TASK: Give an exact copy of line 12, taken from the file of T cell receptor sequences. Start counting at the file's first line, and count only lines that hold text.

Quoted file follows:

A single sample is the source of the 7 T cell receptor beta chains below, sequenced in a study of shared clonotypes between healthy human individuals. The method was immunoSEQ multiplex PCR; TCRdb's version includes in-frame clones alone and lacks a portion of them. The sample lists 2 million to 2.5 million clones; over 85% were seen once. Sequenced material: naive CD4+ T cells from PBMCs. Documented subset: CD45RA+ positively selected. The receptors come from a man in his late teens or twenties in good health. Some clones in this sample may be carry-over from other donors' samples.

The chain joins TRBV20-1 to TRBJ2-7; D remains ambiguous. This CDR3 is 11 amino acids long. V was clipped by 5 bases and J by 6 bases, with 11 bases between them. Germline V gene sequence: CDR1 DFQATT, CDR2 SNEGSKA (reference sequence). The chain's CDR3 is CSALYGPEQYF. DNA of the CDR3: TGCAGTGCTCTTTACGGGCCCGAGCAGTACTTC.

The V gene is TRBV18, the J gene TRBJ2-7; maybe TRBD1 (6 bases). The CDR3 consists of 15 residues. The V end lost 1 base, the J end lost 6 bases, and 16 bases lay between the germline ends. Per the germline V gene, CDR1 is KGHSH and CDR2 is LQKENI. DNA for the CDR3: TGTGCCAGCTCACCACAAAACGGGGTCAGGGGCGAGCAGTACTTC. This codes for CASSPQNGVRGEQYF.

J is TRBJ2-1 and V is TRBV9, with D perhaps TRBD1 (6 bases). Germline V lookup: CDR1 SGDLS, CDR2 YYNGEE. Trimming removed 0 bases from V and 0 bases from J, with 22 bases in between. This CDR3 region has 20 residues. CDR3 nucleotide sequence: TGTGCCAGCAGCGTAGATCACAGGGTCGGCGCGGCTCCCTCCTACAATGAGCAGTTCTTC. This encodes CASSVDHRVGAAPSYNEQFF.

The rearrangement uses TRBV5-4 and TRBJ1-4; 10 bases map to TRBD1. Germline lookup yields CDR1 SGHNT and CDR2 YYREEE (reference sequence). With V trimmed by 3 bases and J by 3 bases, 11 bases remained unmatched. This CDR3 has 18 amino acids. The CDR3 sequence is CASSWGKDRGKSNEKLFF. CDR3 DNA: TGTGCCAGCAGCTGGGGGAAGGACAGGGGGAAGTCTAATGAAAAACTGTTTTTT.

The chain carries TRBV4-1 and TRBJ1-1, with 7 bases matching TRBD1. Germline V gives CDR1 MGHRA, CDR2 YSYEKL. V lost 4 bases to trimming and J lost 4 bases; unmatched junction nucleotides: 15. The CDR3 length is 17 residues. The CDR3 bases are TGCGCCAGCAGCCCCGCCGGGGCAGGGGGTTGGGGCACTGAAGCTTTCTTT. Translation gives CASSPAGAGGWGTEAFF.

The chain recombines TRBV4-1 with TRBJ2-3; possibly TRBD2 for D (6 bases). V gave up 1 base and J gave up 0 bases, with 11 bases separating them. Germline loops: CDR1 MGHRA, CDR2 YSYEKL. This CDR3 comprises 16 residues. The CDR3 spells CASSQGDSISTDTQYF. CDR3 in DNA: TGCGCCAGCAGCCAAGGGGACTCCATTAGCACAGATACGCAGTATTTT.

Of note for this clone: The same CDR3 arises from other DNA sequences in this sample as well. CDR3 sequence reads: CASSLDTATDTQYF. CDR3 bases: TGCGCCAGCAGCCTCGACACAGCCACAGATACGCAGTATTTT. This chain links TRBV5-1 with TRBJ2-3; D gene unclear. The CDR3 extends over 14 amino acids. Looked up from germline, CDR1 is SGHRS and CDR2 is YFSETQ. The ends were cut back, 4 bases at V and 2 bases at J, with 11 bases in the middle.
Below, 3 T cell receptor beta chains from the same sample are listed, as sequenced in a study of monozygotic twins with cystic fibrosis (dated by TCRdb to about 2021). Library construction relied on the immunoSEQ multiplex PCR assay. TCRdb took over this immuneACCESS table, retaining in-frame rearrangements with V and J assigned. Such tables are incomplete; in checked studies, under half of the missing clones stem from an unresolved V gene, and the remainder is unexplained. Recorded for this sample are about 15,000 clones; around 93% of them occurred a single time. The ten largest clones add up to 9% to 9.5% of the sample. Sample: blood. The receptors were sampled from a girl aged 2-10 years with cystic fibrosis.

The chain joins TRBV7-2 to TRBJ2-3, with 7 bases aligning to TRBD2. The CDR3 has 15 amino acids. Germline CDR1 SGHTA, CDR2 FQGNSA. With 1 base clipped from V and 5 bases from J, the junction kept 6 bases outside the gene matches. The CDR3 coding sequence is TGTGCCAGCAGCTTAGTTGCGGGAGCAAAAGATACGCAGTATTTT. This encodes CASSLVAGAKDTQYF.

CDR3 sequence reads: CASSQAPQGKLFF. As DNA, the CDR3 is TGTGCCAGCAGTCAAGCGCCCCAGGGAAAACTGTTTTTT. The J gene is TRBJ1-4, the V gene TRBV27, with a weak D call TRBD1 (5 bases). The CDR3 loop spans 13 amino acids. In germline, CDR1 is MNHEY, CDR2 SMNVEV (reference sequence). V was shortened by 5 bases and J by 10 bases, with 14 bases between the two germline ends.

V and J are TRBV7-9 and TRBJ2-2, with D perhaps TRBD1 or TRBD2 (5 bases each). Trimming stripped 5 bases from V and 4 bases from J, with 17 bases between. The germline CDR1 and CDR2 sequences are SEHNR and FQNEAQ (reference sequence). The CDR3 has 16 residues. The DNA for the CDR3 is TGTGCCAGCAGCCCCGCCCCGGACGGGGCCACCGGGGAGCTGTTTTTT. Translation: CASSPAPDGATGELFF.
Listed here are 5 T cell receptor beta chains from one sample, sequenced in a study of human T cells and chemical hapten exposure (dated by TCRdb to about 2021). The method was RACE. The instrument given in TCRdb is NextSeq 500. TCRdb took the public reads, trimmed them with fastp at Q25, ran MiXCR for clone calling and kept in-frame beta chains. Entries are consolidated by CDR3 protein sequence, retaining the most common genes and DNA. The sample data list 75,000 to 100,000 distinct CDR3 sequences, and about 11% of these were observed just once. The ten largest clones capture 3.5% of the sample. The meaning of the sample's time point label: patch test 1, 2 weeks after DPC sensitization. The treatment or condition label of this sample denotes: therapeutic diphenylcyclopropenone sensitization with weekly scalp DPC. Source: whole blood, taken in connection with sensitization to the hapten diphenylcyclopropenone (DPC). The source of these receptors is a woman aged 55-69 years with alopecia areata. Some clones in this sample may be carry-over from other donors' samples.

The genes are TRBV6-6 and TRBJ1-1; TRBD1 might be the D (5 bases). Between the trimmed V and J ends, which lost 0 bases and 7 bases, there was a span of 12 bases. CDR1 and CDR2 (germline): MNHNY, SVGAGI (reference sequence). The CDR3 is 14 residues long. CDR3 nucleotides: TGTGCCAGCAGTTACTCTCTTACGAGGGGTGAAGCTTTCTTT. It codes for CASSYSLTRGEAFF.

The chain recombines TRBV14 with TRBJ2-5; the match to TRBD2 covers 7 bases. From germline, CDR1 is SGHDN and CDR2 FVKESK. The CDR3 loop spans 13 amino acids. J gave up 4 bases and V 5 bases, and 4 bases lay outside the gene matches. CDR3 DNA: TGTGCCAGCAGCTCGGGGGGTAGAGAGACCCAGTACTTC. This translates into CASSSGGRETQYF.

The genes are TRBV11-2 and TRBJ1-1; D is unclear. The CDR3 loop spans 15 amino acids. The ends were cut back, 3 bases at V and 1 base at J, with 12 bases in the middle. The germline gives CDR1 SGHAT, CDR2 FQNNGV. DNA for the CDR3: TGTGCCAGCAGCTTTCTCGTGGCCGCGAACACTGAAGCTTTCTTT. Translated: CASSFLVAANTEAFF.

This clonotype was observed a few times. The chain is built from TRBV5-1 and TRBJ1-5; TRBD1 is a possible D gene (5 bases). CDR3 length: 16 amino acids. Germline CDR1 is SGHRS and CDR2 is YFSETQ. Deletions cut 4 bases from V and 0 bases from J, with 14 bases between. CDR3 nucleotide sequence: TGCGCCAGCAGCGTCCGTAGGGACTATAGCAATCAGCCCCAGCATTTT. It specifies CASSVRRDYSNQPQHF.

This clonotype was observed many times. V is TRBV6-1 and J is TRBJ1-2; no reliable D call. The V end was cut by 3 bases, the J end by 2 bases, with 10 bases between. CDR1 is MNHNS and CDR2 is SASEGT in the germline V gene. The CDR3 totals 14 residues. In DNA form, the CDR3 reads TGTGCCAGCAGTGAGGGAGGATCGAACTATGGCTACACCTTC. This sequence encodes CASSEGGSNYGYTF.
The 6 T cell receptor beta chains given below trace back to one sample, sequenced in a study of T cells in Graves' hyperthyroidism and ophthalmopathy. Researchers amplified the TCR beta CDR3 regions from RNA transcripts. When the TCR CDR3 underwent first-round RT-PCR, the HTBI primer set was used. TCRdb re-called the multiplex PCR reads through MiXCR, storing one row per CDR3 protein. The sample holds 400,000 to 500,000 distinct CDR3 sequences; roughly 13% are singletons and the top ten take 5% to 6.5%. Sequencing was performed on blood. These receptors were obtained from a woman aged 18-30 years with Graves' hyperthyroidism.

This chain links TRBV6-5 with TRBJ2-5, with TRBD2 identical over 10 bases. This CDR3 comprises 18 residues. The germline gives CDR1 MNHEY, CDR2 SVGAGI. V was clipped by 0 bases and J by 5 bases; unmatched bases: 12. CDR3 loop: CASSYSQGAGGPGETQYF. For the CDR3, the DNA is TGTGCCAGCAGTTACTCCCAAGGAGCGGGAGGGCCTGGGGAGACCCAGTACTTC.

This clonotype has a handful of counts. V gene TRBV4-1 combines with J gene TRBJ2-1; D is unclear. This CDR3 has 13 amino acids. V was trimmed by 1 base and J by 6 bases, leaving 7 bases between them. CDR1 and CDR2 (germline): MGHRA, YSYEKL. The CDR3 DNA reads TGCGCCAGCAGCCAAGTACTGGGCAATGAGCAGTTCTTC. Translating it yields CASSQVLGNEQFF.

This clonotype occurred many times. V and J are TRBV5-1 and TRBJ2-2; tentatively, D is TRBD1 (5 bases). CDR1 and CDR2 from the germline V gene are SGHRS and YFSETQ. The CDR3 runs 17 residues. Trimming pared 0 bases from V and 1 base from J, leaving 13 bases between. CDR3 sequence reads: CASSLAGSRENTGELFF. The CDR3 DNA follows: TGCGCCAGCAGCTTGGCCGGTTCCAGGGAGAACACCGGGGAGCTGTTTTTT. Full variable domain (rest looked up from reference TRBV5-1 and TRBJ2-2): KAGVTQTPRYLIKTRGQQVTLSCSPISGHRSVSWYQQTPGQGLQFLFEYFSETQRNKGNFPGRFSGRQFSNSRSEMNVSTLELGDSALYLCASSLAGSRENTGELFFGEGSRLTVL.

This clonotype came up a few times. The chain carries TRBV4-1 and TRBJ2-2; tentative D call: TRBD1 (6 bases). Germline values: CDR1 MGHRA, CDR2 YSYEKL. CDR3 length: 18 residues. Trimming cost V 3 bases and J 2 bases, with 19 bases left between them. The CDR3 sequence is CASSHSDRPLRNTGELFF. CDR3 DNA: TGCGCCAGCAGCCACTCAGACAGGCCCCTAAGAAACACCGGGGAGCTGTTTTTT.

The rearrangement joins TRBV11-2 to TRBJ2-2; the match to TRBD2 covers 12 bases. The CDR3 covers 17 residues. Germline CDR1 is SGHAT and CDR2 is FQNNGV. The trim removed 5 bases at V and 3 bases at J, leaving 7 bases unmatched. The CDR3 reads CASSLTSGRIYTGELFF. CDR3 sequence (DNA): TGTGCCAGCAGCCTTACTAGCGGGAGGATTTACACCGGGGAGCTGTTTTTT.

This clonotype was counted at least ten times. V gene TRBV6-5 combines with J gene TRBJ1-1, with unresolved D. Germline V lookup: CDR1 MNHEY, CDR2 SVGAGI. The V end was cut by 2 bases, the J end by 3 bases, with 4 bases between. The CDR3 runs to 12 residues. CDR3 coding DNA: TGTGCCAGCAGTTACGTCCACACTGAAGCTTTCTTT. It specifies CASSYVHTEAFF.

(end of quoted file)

V and J are TRBV7-9 and TRBJ2-2, with D perhaps TRBD1 or TRBD2 (5 bases each). Trimming stripped 5 bases from V and 4 bases from J, with 17 bases between. The germline CDR1 and CDR2 sequences are SEHNR and FQNEAQ (reference sequence). The CDR3 has 16 residues. The DNA for the CDR3 is TGTGCCAGCAGCCCCGCCCCGGACGGGGCCACCGGGGAGCTGTTTTTT. Translation: CASSPAPDGATGELFF.